State of Abortion

As we look towards an initiative in the state of Arizona, we asked our interns to look at some other states, particularly what the possibilities are if we could create legislation that valued bodily autonomy.  Here is the result of their research:

Altina – Intro and South Carolina

Women have been fighting for basic human rights for decades. Roe v Wade was supposed to be one of the ‘wins’ for women. A small bit of body autonomy, no one, especially a man — should control when and where we have children. As of today, that would have been 50 years ago. But here we are, one year after the supreme court overturned the ruling, and we are fighting for it again. So much so, women now think of these new laws when it comes to where they live. College-aged girls think of where they go to school. Mothers think of where they raise their daughters. My mother and some of my sisters live in a state where I worried if their rights would be protected or become illegal (again).

South Carolina. One of the most conservative states in the South, where it can be said that abortion is legal, but with its limits. In May there was a push for a ban of six weeks, but it was overturned. You have up to 22 gestation to have a legal abortion. This comes with limitations after the beginning of the third trimester and for minors. Especially if they are seeking an abortion without parental agreement. In some cases it may be needed.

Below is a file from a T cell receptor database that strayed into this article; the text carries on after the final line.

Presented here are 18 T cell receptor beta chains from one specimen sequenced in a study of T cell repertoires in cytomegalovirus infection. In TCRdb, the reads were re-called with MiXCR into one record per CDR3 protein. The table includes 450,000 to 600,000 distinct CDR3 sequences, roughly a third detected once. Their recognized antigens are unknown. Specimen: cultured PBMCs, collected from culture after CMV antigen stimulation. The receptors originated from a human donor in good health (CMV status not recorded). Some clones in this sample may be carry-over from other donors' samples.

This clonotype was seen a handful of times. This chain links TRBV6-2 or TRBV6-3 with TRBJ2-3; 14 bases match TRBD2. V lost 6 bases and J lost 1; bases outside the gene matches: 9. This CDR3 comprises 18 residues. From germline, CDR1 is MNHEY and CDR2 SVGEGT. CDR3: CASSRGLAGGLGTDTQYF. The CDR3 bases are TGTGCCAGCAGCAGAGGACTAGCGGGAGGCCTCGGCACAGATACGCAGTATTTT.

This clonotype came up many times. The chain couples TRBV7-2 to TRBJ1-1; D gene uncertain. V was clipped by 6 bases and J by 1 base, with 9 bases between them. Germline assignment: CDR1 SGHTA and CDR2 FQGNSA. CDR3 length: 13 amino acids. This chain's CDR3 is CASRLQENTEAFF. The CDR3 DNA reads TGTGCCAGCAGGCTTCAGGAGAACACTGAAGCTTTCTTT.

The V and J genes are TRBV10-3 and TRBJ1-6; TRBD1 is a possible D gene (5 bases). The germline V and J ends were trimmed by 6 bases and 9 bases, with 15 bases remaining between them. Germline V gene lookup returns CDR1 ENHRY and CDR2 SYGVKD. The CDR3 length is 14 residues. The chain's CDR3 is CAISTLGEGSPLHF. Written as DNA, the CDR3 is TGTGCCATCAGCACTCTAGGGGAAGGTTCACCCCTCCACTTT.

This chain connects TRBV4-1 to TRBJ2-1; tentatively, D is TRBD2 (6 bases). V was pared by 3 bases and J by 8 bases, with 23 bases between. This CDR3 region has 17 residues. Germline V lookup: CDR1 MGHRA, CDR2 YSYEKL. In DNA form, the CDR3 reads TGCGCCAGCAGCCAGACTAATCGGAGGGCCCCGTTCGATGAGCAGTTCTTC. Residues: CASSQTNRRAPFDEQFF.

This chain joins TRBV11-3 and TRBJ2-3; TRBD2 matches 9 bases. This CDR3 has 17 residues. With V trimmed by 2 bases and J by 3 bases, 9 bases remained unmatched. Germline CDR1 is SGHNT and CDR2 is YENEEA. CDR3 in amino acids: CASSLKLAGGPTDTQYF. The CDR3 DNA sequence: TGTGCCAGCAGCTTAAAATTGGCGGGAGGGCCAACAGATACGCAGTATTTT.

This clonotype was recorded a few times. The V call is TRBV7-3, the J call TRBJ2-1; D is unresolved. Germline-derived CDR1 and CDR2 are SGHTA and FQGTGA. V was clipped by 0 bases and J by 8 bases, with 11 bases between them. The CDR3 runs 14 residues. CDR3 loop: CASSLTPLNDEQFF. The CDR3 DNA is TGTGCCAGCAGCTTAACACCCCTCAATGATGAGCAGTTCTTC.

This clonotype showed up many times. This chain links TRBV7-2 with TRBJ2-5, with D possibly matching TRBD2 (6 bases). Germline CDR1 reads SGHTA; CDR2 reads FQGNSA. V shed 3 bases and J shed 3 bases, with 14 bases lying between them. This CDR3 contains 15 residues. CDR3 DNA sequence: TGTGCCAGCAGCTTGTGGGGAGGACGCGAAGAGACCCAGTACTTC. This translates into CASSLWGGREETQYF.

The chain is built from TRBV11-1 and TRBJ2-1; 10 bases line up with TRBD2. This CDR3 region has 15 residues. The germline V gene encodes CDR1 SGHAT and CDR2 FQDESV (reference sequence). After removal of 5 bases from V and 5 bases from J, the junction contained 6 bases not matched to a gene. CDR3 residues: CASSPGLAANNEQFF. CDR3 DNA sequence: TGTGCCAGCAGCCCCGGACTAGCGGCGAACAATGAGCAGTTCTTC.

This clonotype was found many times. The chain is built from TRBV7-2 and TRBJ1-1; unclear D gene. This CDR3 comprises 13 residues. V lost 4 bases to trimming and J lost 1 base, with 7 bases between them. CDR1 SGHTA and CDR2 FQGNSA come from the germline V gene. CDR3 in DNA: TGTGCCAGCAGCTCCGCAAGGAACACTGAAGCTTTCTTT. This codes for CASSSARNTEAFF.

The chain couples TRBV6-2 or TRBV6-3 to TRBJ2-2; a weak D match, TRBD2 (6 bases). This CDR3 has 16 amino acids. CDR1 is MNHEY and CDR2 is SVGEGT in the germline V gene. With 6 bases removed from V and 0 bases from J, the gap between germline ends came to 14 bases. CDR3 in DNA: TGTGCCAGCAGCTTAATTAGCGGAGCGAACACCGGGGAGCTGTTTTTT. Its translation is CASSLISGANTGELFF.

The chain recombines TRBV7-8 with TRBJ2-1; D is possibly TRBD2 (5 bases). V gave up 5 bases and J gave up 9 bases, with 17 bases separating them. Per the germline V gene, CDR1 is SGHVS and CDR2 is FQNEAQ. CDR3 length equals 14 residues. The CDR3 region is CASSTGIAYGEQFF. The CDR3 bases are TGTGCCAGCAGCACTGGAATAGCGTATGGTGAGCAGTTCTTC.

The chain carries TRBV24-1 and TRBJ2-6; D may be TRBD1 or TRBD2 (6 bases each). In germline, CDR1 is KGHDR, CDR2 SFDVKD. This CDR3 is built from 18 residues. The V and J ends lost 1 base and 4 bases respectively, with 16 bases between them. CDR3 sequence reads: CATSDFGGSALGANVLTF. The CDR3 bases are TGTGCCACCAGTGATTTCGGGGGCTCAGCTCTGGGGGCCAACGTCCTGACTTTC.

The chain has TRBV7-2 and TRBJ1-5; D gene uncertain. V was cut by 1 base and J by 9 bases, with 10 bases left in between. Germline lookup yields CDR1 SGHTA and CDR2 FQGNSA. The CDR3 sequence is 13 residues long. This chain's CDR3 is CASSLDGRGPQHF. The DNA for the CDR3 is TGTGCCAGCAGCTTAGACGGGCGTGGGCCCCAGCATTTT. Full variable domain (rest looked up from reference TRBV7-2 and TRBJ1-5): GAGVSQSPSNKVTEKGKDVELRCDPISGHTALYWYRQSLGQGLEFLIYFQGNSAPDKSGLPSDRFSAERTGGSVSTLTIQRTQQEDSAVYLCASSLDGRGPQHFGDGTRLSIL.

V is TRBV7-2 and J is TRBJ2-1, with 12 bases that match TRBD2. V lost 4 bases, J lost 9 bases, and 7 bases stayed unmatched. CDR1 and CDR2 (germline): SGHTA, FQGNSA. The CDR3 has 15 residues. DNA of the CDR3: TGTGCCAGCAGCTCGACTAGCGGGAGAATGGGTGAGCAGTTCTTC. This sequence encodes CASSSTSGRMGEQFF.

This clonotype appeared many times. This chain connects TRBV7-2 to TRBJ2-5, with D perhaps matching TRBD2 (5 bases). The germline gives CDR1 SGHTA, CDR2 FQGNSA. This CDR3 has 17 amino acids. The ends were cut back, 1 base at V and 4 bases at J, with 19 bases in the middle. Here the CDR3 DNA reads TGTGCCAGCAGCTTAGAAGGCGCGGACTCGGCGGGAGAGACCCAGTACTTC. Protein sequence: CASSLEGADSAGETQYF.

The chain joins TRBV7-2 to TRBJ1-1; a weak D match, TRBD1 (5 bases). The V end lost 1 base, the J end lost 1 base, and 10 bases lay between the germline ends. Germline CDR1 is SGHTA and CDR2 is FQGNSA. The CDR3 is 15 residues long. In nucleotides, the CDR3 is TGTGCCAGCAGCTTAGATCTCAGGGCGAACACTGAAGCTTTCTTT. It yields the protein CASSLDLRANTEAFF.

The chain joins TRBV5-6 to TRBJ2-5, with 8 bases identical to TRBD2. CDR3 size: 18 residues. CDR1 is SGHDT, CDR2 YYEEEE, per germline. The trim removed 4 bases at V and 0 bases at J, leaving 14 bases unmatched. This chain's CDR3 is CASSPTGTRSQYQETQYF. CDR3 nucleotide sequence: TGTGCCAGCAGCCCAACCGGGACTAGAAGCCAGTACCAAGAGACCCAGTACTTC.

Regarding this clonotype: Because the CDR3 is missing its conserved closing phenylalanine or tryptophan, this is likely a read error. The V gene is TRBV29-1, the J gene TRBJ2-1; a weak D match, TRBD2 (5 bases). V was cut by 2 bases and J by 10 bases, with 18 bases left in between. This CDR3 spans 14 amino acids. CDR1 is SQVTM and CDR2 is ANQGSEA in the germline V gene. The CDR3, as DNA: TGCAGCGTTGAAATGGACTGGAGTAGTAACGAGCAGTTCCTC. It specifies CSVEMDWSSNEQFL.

Adrienne – Florida

When looking at abortion access and permissions across the United States, there’s

categories between full access and abortion being illegal. With Ron DeSantis, the governor of

Florida in office currently and during Roe v Wade, this brings into question how Florida’s

abortion laws look like. Florida has become a considerably more right-wing state with a majority of Republican voters. Conservative states tend to have stricter abortion laws, Texas and most southern, Midwest states for example. The law had been fifteen weeks state protected in Florida. It was just in these last weeks that Ron DeSantis, quietly signed a law to put a ban of abortions after 6 weeks.